I had no idea that a 61-year-old woman from my home state of Massachusetts had so much to do with the success of one of my favorite musical groups. Donna Halper was working in a Cleveland, Ohio radio station in 1974 and was looking for a track to put on the air that was long enough to allow for a bathroom break.
When Halper noticed that a track on an album by a new group called Rush was longer than seven minutes, which provided adequate time for the DJ to answer a call from nature. After hearing the track, entitled “Working Man,” she then realized that the group was offering a lot more than just a song that was long enough to allow her to slip away from the microphone for a bit.
Since then, Halper has been a staunch supporter of the Canadian rockers and even organized the effort to secure Rush a star on the Hollywood Walk of Fame. She developed a close relationship with the members of the group through the years, and can always count on a backstage pass when they are performing in the area.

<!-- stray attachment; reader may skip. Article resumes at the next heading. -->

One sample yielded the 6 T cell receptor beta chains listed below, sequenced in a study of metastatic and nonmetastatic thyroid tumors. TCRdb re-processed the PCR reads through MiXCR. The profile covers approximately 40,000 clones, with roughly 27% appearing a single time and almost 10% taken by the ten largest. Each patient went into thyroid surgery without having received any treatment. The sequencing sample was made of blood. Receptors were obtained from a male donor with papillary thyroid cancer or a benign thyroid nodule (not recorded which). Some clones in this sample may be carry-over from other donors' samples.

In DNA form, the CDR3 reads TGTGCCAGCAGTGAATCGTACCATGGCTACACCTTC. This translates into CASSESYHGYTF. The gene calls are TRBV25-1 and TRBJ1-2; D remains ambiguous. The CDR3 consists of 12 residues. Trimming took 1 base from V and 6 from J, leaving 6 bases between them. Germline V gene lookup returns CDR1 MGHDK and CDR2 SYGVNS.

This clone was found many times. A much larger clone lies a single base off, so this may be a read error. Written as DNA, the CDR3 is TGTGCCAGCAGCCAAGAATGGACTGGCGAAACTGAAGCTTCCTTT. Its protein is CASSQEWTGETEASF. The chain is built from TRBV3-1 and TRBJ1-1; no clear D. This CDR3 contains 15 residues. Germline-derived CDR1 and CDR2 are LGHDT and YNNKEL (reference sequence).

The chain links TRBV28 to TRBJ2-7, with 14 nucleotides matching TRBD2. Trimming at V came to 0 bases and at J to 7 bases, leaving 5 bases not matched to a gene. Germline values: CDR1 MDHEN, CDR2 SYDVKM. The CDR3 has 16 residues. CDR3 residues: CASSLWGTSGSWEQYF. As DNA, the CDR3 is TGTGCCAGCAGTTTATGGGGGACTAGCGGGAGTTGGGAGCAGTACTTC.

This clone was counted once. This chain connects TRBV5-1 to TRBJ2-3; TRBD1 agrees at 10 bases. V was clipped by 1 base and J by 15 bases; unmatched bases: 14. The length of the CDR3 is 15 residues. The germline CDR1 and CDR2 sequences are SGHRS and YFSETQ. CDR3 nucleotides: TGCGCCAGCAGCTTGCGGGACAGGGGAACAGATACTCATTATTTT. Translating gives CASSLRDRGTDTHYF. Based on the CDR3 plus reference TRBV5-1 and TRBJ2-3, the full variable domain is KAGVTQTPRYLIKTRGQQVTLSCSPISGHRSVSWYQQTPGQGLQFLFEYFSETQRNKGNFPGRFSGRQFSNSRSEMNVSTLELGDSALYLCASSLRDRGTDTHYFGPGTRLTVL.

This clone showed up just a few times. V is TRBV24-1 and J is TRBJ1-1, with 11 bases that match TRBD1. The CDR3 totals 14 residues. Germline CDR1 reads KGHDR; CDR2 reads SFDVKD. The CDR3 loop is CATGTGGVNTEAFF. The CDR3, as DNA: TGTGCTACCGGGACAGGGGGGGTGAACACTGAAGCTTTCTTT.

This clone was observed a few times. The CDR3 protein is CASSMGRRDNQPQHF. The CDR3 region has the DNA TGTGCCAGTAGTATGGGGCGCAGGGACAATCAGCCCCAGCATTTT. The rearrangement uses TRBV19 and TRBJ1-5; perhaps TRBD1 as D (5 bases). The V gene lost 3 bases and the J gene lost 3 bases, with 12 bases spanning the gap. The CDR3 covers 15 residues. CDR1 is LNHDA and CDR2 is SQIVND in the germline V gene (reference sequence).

For her efforts that helped lead to the group’s recognition, Rush dedicated their first two albums to her, and she was even hired on by the group’s record label, Mercury Records, as first female Director of Artists and Repertoire.
Recently, Halper was backstage at the Rush show at the Comcast Center in Mansfield, MA when she received the news that Rush was indeed going to get their star on the Hollywood Walk of Fame, and the groups is clearly appreciative of her support through the years.
“She is a fiercely passionate and highly-opinionated woman and is a tireless supporter of Rush,” said Rush lead vocalist and bassist Geddy Lee.
“We have remained friends through the years, and she always makes a point of paying us a visit whenever we are near her home,” Lee said.
For the whole story check out the Patriot Ledger.